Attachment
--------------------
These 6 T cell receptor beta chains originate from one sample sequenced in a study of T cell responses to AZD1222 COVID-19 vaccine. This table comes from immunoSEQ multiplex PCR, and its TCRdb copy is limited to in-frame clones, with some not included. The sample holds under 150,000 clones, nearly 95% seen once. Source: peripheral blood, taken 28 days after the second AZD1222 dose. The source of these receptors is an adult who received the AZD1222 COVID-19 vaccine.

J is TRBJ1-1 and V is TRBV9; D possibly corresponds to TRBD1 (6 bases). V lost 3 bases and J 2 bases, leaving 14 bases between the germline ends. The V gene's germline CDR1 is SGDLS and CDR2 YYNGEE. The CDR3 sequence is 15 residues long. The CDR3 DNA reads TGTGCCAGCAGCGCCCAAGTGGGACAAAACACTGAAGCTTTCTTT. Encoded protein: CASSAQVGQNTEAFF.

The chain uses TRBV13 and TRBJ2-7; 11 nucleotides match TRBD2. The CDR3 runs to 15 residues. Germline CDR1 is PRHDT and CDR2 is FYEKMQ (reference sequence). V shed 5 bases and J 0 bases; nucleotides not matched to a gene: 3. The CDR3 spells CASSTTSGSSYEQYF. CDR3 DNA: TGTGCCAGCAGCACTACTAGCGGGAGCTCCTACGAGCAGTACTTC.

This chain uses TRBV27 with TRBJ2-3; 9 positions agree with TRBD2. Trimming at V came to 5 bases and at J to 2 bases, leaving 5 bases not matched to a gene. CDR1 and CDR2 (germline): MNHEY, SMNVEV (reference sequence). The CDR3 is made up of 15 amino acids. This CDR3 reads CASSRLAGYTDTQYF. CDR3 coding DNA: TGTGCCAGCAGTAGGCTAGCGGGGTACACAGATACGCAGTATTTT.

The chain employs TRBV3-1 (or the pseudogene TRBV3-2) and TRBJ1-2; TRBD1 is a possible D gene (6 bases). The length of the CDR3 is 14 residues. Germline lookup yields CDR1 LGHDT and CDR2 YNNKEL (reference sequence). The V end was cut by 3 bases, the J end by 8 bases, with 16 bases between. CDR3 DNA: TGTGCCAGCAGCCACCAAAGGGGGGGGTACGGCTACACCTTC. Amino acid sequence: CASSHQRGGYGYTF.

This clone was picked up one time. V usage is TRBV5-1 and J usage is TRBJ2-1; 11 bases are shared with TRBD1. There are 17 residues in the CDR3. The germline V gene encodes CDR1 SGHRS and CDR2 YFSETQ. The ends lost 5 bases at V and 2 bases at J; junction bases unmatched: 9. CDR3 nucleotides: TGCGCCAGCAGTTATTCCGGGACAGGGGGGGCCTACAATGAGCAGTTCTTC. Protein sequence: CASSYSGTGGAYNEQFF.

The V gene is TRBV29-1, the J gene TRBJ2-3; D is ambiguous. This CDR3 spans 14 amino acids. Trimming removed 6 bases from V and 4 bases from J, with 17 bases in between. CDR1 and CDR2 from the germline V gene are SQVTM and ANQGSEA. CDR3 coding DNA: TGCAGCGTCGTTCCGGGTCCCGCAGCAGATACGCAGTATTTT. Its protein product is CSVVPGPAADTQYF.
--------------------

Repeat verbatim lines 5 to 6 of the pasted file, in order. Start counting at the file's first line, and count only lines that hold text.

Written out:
The chain employs TRBV3-1 (or the pseudogene TRBV3-2) and TRBJ1-2; TRBD1 is a possible D gene (6 bases). The length of the CDR3 is 14 residues. Germline lookup yields CDR1 LGHDT and CDR2 YNNKEL (reference sequence). The V end was cut by 3 bases, the J end by 8 bases, with 16 bases between. CDR3 DNA: TGTGCCAGCAGCCACCAAAGGGGGGGGTACGGCTACACCTTC. Amino acid sequence: CASSHQRGGYGYTF.

This clone was picked up one time. V usage is TRBV5-1 and J usage is TRBJ2-1; 11 bases are shared with TRBD1. There are 17 residues in the CDR3. The germline V gene encodes CDR1 SGHRS and CDR2 YFSETQ. The ends lost 5 bases at V and 2 bases at J; junction bases unmatched: 9. CDR3 nucleotides: TGCGCCAGCAGTTATTCCGGGACAGGGGGGGCCTACAATGAGCAGTTCTTC. Protein sequence: CASSYSGTGGAYNEQFF.